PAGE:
Copyright and other rights

    IP right

    Consequence of a failure to pay

    Steps to remedy a failure to pay

    Reservation of rights

    The lapsing of the right and therefore become available again for any party.

    To file the renewal application within a month grace period available.

    Plant varieties

    To become part of the public domain.

    N/A

  11. What are the requirements to assign ownership of each of the intellectual property rights described above?

    Inventions

    IP right

    Requirements

    Patents

    Written assignment agreement (signed by both parties) stating forth:

    1)  Names and nationalities of both parties, and

    2)  Invention’s details.

     

    Finally, get the assignment agreement recorded by the Mexican Patent and Trademark Office.

     

    Utility models

    Industrial designs

    Integrated circuits

    Tradesecret

    Written assignment agreement, signed by both parties, stating for the relevant trade secret and all the mechanism and measures to keep the confidentiality of such information.

    Brands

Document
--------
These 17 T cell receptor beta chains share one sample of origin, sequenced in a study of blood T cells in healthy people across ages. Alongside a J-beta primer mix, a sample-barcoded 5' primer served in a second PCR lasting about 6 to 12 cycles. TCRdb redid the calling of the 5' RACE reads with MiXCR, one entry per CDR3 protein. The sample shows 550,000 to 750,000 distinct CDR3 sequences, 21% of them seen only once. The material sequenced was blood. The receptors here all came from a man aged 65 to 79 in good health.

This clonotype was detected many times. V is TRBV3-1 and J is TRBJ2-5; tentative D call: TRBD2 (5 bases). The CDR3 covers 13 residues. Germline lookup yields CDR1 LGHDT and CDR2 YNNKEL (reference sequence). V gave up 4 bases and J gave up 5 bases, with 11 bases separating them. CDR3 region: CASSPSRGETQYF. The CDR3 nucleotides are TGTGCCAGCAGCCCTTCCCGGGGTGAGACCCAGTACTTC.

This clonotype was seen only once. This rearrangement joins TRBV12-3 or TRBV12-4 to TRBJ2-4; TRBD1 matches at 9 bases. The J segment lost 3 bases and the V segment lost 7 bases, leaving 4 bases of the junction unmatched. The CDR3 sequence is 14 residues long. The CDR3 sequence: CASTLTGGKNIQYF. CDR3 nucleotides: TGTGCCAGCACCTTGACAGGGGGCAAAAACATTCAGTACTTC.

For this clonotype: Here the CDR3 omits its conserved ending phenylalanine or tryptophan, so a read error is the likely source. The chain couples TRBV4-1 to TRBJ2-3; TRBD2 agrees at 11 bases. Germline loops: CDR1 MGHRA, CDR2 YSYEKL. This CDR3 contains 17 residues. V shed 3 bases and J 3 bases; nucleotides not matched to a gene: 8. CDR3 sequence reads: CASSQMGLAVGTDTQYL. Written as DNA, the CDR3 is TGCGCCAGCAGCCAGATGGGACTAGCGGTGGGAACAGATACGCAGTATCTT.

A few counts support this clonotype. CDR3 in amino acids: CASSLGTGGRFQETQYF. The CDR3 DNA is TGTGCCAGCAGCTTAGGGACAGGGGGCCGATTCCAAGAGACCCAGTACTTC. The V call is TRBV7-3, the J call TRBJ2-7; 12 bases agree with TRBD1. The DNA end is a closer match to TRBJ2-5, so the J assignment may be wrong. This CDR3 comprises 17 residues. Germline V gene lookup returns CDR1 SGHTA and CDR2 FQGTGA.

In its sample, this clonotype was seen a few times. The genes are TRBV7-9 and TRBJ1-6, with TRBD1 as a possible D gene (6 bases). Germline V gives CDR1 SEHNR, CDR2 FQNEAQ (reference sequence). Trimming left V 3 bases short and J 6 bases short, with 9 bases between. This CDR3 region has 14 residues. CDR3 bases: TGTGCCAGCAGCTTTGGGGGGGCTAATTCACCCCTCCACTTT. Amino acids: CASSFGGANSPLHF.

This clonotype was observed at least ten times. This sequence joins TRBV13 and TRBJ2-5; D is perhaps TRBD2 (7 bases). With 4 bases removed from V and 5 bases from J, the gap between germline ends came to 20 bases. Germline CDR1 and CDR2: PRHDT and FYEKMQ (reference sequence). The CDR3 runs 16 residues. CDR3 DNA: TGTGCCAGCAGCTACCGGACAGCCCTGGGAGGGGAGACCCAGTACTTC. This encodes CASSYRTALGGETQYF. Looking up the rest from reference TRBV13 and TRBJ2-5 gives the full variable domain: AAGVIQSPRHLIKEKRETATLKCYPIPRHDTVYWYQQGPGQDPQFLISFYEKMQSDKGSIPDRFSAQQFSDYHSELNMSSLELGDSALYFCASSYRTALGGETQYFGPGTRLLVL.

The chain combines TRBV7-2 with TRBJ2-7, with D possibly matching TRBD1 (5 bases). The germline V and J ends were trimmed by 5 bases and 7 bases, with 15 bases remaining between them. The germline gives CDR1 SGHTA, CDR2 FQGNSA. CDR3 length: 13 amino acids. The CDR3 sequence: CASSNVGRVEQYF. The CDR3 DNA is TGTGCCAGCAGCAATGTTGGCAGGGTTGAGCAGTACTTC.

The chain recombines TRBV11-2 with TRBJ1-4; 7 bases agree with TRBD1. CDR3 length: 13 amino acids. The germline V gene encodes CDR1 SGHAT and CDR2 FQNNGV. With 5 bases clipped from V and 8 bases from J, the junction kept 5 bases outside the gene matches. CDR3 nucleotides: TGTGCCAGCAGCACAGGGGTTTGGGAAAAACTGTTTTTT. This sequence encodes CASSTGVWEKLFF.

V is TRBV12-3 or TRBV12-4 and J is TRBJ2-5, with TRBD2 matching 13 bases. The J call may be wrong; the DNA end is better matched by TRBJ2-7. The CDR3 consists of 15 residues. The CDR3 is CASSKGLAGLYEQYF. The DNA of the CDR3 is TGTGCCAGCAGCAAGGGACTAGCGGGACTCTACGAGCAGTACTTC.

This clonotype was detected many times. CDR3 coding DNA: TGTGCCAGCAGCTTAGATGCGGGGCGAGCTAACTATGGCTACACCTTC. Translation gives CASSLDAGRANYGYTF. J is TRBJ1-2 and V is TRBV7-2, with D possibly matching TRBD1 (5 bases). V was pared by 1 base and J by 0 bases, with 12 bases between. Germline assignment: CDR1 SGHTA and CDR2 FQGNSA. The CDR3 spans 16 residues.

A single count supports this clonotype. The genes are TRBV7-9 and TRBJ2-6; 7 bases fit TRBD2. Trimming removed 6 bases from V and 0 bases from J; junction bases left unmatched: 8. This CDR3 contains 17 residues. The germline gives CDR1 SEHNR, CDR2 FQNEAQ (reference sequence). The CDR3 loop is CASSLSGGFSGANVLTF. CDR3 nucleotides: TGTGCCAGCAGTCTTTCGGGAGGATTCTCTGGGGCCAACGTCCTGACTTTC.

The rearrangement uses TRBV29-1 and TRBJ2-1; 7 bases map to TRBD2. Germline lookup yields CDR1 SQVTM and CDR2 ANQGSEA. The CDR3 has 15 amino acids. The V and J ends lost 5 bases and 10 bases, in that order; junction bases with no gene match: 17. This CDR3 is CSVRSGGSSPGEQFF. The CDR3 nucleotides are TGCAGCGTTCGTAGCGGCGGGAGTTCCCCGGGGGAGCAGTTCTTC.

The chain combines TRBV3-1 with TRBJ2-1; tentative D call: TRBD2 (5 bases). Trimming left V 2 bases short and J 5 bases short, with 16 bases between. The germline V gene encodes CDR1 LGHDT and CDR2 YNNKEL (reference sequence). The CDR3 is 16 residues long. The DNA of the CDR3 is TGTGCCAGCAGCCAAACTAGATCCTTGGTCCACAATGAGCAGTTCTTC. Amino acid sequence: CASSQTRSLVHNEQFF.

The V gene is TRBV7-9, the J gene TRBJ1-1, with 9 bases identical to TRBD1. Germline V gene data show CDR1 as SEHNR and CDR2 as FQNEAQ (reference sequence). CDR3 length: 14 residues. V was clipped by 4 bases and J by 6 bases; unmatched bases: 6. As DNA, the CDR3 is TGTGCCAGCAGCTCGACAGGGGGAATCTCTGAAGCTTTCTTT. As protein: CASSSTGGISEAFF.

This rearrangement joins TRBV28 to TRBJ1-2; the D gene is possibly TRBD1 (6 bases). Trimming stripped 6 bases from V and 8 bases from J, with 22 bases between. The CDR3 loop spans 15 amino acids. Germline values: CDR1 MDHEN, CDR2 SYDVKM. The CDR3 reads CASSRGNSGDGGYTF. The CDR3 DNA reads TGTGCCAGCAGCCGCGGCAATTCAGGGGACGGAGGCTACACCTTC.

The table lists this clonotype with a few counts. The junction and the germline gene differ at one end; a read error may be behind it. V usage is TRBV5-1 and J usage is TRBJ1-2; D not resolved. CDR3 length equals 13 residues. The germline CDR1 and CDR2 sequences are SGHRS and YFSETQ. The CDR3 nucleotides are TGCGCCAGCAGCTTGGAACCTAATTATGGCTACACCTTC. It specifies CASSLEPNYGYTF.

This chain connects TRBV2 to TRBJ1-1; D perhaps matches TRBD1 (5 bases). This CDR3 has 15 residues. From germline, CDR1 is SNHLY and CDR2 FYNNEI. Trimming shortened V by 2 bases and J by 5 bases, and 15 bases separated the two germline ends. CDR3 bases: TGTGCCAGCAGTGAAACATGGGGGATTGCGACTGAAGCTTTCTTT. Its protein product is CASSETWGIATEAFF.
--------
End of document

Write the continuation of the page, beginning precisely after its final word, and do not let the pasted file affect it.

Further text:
IP right

    Requirement

    Trademarks

    Written assignment agreement (signed by both parties) stating forth:

    1)  Names and nationalities of both parties, and

    2)  Sign’s details.

     

    Finally, get the assignment agreement recorded by the Mexican Patent and Trademark Office.

    Trade names

    Slogans

    Appellations of Origin

    N/A

     

    Geographical Indications

    Copyright and other rights

    IP right

    Requirements

    Copyright

    Written assignment agreement (signed by both parties) stating forth:

    1)  Names and nationalities of both parties;

    2)  Work’s details;

    3)  Agreed remuneration; and

    4)  Validity term.

    Related rights

    N/A

    Reservation of rights

    Written assignment agreement (signed by both parties) stating forth:

    1)  Names and nationalities of both parties, and

    2)  Reservation of rights’ details.

     

    Finally, get the assignment agreement recorded by the Mexican Copyright Office.

    Plant varieties

    Written assignment agreement (signed by both parties) stating forth:

    1)  Names and nationalities of both parties, and

    2)  Plant varieties’ details.

     

    Such agreement shall be executed before a Public Notary.

     

    Finally, get the assignment agreement recorded by the Mexican Service Seed Inspection and Certification.

  12. Is there a requirement to register an assignment of any of these intellectual property rights and, if so, what is the consequence of failing to register?

    Inventions

    IP right

    Requirements